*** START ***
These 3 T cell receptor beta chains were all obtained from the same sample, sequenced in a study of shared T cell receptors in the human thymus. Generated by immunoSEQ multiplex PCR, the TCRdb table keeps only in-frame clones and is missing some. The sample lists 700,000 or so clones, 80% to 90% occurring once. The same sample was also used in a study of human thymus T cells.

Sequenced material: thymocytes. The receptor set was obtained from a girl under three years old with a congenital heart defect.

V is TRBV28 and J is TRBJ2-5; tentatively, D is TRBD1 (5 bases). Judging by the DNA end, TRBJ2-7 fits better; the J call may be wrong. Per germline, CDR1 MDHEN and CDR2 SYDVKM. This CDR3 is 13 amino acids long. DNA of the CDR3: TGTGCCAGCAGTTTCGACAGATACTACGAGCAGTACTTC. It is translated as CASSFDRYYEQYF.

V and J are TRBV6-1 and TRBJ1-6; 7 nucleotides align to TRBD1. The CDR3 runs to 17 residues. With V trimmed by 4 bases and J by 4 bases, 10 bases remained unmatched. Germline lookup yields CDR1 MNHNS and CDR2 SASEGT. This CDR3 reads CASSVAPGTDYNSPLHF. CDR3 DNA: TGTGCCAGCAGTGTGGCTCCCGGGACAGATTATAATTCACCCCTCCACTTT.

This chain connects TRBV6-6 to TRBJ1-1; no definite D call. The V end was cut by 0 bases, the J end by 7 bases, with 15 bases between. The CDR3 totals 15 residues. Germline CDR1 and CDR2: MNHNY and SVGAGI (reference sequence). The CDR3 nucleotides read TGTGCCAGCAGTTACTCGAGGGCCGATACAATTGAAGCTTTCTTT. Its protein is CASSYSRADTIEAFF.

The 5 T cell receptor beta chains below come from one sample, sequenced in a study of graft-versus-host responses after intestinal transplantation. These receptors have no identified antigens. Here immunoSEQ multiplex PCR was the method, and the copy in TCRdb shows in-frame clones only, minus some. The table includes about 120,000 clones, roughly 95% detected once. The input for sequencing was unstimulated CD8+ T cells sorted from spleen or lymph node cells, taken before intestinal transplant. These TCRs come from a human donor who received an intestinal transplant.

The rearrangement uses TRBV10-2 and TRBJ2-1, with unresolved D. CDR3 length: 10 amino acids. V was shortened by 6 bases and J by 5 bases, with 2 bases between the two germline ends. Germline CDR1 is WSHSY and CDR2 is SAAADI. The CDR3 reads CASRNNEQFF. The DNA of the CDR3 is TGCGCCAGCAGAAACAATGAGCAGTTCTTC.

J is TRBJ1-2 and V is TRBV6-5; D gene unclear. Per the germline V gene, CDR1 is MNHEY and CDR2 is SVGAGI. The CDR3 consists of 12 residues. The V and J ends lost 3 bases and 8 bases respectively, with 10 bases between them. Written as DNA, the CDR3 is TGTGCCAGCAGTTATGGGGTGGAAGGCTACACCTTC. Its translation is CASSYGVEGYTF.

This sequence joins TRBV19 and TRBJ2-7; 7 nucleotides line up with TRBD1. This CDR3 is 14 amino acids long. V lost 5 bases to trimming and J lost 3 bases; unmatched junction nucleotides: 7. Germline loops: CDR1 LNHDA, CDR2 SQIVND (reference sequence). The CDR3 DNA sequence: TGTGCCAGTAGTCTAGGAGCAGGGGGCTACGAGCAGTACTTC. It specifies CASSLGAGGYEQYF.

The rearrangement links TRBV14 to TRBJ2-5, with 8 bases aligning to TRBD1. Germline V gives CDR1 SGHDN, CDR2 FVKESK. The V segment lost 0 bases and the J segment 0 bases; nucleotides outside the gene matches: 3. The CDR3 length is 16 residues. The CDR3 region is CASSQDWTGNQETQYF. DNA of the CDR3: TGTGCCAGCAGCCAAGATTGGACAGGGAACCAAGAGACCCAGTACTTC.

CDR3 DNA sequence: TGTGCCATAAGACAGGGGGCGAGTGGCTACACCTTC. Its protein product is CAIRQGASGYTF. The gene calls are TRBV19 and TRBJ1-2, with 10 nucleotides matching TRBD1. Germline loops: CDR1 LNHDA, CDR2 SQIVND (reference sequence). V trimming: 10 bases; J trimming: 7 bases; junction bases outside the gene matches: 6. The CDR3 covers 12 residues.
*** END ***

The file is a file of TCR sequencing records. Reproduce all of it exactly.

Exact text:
These 3 T cell receptor beta chains were all obtained from the same sample, sequenced in a study of shared T cell receptors in the human thymus. Generated by immunoSEQ multiplex PCR, the TCRdb table keeps only in-frame clones and is missing some. The sample lists 700,000 or so clones, 80% to 90% occurring once. The same sample was also used in a study of human thymus T cells.

Sequenced material: thymocytes. The receptor set was obtained from a girl under three years old with a congenital heart defect.

V is TRBV28 and J is TRBJ2-5; tentatively, D is TRBD1 (5 bases). Judging by the DNA end, TRBJ2-7 fits better; the J call may be wrong. Per germline, CDR1 MDHEN and CDR2 SYDVKM. This CDR3 is 13 amino acids long. DNA of the CDR3: TGTGCCAGCAGTTTCGACAGATACTACGAGCAGTACTTC. It is translated as CASSFDRYYEQYF.

V and J are TRBV6-1 and TRBJ1-6; 7 nucleotides align to TRBD1. The CDR3 runs to 17 residues. With V trimmed by 4 bases and J by 4 bases, 10 bases remained unmatched. Germline lookup yields CDR1 MNHNS and CDR2 SASEGT. This CDR3 reads CASSVAPGTDYNSPLHF. CDR3 DNA: TGTGCCAGCAGTGTGGCTCCCGGGACAGATTATAATTCACCCCTCCACTTT.

This chain connects TRBV6-6 to TRBJ1-1; no definite D call. The V end was cut by 0 bases, the J end by 7 bases, with 15 bases between. The CDR3 totals 15 residues. Germline CDR1 and CDR2: MNHNY and SVGAGI (reference sequence). The CDR3 nucleotides read TGTGCCAGCAGTTACTCGAGGGCCGATACAATTGAAGCTTTCTTT. Its protein is CASSYSRADTIEAFF.

The 5 T cell receptor beta chains below come from one sample, sequenced in a study of graft-versus-host responses after intestinal transplantation. These receptors have no identified antigens. Here immunoSEQ multiplex PCR was the method, and the copy in TCRdb shows in-frame clones only, minus some. The table includes about 120,000 clones, roughly 95% detected once. The input for sequencing was unstimulated CD8+ T cells sorted from spleen or lymph node cells, taken before intestinal transplant. These TCRs come from a human donor who received an intestinal transplant.

The rearrangement uses TRBV10-2 and TRBJ2-1, with unresolved D. CDR3 length: 10 amino acids. V was shortened by 6 bases and J by 5 bases, with 2 bases between the two germline ends. Germline CDR1 is WSHSY and CDR2 is SAAADI. The CDR3 reads CASRNNEQFF. The DNA of the CDR3 is TGCGCCAGCAGAAACAATGAGCAGTTCTTC.

J is TRBJ1-2 and V is TRBV6-5; D gene unclear. Per the germline V gene, CDR1 is MNHEY and CDR2 is SVGAGI. The CDR3 consists of 12 residues. The V and J ends lost 3 bases and 8 bases respectively, with 10 bases between them. Written as DNA, the CDR3 is TGTGCCAGCAGTTATGGGGTGGAAGGCTACACCTTC. Its translation is CASSYGVEGYTF.

This sequence joins TRBV19 and TRBJ2-7; 7 nucleotides line up with TRBD1. This CDR3 is 14 amino acids long. V lost 5 bases to trimming and J lost 3 bases; unmatched junction nucleotides: 7. Germline loops: CDR1 LNHDA, CDR2 SQIVND (reference sequence). The CDR3 DNA sequence: TGTGCCAGTAGTCTAGGAGCAGGGGGCTACGAGCAGTACTTC. It specifies CASSLGAGGYEQYF.

The rearrangement links TRBV14 to TRBJ2-5, with 8 bases aligning to TRBD1. Germline V gives CDR1 SGHDN, CDR2 FVKESK. The V segment lost 0 bases and the J segment 0 bases; nucleotides outside the gene matches: 3. The CDR3 length is 16 residues. The CDR3 region is CASSQDWTGNQETQYF. DNA of the CDR3: TGTGCCAGCAGCCAAGATTGGACAGGGAACCAAGAGACCCAGTACTTC.

CDR3 DNA sequence: TGTGCCATAAGACAGGGGGCGAGTGGCTACACCTTC. Its protein product is CAIRQGASGYTF. The gene calls are TRBV19 and TRBJ1-2, with 10 nucleotides matching TRBD1. Germline loops: CDR1 LNHDA, CDR2 SQIVND (reference sequence). V trimming: 10 bases; J trimming: 7 bases; junction bases outside the gene matches: 6. The CDR3 covers 12 residues.